LG Delivers Smart TV Using Its webOS Platform�Finally - Look For it at CES

By Tony Rizzo January 06, 2014

Back in February 2013 Hewlett-Packard and LG announced that LG had decided to acquire the webOS assets owned by HP at the time. WebOS has had a relatively long but alas sadly undistinguished career due for the most part to the failures of both HP and Palm (its original developer) to do anything intelligent with it. For a short while it was placed by HP into the public domain, where it predictably languished. We've been following webOS since the Palm days and have long waited for it to be put to use in some legitimate way - though we had anticipated it would first find its way into LG mobile devices.

It was interesting to us last year that LG opted to pick it up - and we anticipated that LG would manage to do something useful with it. We did not expect it would be almost a year later before LG finally figured out what that "something" would be.

Regardless, LG has at long last pronounced to the world at large that webOS will power its next generation of Smart TVs. The company also announced that 70 percent of its new Smart TV line-up will be based on webOS. If you happen to be wandering the halls of CES in Las Vegas this week do stop by LG's exhibit space and check it out - their CES team always puts on a good show and it will be worth the effort. LG has not as yet formally announced when the new Smart TV lineup will be available for purchase but we would expect them to become available before Q1 2014 is out.

Generally speaking "smart TVs" deliver direct Wi-Fi access, they connect wireless to the Internet, they are able to run some set of brand-provided apps (in the case of LG they would be LG apps), and they are able to stream content from the likes of Hulu and Netflix, among other content sources. In most cases they should also be able to access such sites as Amazon and Facebook (through some of the brand-specific apps provided). They should also be able to associate and pair with your various mobile devices and be able to stream content (video and sound) from those mobile devices wirelessly directly on the TV screen.

Samsung Smart TVs can all do this already - ours certainly do, and they work with both iOS and Android.  We easily connect our iPhones, iPads and Galaxy S4 smartphones without a problem. At a minimum this set of features defines what a smart TV should be able to do. We won't dive into the "smart" part beyond this - obviously there are other possibilities (some of them associated with wearable tech) that will become part of the standard smart TV suite of features but the above described feature set will do for now.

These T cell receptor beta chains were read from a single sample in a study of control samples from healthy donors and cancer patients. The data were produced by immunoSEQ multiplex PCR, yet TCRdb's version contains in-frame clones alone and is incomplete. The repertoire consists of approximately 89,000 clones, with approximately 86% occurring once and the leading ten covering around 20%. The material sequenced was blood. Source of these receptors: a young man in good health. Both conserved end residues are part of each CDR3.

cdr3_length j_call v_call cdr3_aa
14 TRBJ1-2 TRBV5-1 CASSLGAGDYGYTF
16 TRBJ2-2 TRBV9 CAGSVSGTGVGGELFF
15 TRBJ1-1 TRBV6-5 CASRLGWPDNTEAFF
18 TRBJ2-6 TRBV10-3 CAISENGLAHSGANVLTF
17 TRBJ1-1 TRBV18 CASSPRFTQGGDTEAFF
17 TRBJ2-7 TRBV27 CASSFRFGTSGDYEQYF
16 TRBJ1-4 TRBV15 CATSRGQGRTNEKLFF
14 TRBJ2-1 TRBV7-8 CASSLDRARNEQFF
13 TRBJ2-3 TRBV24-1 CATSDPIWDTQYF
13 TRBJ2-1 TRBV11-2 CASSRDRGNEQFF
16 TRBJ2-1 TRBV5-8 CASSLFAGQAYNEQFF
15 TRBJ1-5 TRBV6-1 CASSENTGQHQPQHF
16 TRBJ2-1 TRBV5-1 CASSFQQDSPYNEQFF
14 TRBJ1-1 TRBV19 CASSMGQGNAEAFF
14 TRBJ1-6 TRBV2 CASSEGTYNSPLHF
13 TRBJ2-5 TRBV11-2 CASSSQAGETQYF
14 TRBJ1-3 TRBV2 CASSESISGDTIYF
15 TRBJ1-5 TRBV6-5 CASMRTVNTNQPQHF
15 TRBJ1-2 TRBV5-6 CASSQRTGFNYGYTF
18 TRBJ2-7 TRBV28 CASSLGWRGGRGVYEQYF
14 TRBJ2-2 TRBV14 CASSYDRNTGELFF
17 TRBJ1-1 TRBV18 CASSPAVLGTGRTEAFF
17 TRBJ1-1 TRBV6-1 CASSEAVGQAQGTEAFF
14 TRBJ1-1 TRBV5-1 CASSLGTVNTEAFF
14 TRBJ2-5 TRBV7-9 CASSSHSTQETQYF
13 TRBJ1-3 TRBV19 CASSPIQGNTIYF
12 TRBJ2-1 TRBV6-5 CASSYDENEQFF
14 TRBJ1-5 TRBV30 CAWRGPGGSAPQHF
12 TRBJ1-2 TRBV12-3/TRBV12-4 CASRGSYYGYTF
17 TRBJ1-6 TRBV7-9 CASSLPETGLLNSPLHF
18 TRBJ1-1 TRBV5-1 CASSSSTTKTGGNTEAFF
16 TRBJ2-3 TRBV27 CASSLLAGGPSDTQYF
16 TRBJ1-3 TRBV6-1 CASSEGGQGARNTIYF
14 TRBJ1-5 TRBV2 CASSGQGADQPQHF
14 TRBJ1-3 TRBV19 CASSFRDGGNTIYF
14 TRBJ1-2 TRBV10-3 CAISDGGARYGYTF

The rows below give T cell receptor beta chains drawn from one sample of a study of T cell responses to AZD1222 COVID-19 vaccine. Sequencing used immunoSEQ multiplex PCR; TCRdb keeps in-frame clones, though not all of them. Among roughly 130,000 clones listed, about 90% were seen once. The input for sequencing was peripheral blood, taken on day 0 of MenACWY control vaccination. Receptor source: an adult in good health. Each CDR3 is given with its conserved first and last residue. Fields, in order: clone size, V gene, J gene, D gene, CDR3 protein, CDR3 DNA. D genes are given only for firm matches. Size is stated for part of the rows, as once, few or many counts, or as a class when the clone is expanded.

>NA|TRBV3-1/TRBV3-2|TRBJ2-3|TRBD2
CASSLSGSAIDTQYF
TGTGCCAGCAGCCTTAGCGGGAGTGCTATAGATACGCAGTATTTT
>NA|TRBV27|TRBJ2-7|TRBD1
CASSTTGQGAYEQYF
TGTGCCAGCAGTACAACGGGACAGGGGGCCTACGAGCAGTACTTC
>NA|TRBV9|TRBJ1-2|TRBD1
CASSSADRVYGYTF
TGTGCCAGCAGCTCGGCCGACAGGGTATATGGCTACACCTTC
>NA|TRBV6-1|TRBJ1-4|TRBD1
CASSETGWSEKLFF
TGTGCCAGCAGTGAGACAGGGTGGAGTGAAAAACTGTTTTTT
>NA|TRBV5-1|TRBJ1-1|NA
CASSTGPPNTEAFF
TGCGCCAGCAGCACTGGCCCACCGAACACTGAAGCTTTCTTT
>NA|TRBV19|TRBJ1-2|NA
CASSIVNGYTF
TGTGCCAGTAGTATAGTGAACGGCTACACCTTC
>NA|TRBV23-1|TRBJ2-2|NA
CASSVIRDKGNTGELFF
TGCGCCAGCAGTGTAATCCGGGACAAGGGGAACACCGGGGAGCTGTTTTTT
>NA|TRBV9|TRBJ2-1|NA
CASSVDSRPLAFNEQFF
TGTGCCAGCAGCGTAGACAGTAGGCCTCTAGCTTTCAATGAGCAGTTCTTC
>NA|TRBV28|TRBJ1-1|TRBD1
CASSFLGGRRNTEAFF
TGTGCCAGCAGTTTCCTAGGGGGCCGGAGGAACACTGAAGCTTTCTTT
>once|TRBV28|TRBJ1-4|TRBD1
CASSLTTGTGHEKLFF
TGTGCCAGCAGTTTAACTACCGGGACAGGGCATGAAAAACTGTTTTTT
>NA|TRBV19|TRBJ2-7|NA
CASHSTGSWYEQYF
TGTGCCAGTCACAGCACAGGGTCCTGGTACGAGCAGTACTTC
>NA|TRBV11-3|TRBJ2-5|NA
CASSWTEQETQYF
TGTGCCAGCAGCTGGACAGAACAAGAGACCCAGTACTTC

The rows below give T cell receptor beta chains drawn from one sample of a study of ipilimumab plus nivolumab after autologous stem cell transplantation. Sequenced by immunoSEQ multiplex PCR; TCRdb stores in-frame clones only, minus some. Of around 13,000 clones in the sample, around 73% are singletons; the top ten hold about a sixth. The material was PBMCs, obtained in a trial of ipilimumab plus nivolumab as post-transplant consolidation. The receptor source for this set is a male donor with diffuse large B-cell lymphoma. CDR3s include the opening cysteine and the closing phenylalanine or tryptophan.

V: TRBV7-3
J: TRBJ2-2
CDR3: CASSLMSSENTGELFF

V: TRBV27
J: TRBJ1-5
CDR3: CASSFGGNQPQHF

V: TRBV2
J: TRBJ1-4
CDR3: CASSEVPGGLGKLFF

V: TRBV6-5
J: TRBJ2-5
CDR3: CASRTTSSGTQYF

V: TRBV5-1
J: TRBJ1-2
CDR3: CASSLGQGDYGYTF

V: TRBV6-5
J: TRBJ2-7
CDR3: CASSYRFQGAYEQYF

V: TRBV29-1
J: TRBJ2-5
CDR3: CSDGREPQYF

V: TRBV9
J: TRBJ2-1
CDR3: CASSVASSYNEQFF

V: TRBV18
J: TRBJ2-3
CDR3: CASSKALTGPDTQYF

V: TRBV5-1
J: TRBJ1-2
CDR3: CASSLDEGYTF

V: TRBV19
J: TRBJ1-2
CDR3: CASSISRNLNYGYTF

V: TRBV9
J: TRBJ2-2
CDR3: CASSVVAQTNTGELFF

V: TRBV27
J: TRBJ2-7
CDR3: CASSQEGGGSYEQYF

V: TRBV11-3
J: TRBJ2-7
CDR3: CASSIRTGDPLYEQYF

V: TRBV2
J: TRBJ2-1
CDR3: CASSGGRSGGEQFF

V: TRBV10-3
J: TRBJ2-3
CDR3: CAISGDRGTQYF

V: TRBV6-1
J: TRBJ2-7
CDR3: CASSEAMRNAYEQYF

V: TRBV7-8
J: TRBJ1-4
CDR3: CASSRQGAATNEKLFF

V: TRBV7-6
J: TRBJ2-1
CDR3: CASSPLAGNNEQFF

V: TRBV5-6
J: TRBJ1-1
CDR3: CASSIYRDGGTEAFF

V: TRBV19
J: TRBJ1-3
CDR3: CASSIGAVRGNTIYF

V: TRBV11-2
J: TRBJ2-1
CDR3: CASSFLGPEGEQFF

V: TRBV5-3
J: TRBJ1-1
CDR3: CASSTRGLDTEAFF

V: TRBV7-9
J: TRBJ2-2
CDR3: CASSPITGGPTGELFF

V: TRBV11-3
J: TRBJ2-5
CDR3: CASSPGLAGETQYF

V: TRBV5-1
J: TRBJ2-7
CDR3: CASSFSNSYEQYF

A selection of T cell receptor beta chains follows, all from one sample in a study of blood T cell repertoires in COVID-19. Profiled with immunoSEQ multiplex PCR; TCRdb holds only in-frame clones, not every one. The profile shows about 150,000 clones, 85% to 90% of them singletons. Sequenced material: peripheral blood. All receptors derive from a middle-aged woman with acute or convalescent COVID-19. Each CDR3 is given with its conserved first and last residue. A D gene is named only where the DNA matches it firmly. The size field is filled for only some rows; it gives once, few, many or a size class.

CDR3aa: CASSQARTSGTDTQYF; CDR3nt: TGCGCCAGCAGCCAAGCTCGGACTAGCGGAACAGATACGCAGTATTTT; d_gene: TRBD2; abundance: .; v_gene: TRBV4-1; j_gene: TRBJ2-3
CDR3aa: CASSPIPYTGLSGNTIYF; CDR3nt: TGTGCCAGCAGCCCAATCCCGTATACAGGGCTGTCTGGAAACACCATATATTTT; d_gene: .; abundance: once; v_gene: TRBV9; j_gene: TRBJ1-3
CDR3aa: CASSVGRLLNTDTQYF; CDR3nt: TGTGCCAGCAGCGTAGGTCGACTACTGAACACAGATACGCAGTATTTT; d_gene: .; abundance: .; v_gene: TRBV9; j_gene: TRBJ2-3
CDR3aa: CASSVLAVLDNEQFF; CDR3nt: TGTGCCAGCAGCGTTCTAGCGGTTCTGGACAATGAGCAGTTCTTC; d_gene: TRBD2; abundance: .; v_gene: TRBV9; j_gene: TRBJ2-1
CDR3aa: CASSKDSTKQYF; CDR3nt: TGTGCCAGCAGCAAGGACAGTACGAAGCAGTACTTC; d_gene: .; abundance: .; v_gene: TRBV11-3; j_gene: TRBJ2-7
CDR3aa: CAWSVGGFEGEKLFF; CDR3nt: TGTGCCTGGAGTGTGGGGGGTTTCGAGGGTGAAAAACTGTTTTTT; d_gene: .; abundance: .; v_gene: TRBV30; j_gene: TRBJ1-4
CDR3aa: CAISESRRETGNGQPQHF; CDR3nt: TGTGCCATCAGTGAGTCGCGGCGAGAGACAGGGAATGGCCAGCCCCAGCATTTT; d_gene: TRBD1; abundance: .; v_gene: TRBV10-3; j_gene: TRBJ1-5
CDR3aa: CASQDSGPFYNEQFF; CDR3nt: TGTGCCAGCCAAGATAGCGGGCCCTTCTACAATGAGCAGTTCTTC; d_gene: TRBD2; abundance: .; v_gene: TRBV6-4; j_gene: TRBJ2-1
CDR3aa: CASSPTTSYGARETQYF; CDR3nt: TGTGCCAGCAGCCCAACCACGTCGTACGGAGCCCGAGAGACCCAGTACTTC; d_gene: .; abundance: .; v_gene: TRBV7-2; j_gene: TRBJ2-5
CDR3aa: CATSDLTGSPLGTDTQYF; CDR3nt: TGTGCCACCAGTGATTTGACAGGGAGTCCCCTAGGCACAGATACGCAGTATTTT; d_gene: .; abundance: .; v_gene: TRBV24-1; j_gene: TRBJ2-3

One thing to note about LG of course is that if it owns webOS and if it puts webOS on both its smart TVs and mobile devices the company should ultimately be able to do a lot more than we've defined here. We certainly look forward to seeing what LG will do. But in the meantime and for initial release we can expect three specific things from LG smart TVs based on webOS:

The LG Simple Connection feature will guide users to set up their LG TV for the first time. During set-up, Bean Bird, an animated character will appear which will help users through various options. That's all we know about "Bean Bird" and we'll leave it at that. Samsung doesn't require an animated character for set up and in truth none were ever needed. We're not sure why LG thinks users need such an assistant but heck, it could prove to be fun.

The second LG feature is referred to as LG Simple Switching, which is supposedly LG's collection of brand-specific apps. Our understanding is that these apps will initially provide access to Amazon Instant Video, CinemaNow, Hulu Plus, Netflix, Twitter, MLB.tv and Vudu. We suspect there will be others that are not necessarily aimed at connecting to content services. Part of this feature will include an on-screen menu system that lets users easily switch between regular broadcast TV, LG's external content access and, whatever other multimedia capabilities a user might possess (such as a streaming media server).

Finally, LG Simple Discovery will - as the name suggests - allow users to "find" content. The smart TV will suggest content for the user - so we can add yet one more predictive layer on top of whatever the likes of Netflix and Amazon already bombard us with.

The new LG TVs will also supposedly deliver voice and gesture-based controls. Besides understanding voice commands it would be interesting to see if LG somehow integrates its newly announced and also webOS-enabled LifeBand Touch activity monitoring wearable tech device with the new TVs to enable wireless scrolling and menu selections through gestures.

As we noted earlier LG did not announce any delivery timeframes for any of the new webOS-based tech, including the LifeBand. Nor has it announced any pricing, but pricing will need to be highly competitive if LG expects anyone to give these new electronic toys any sort of a shot.




Edited by Cassandra Tucker

TechZone360 Senior Editor

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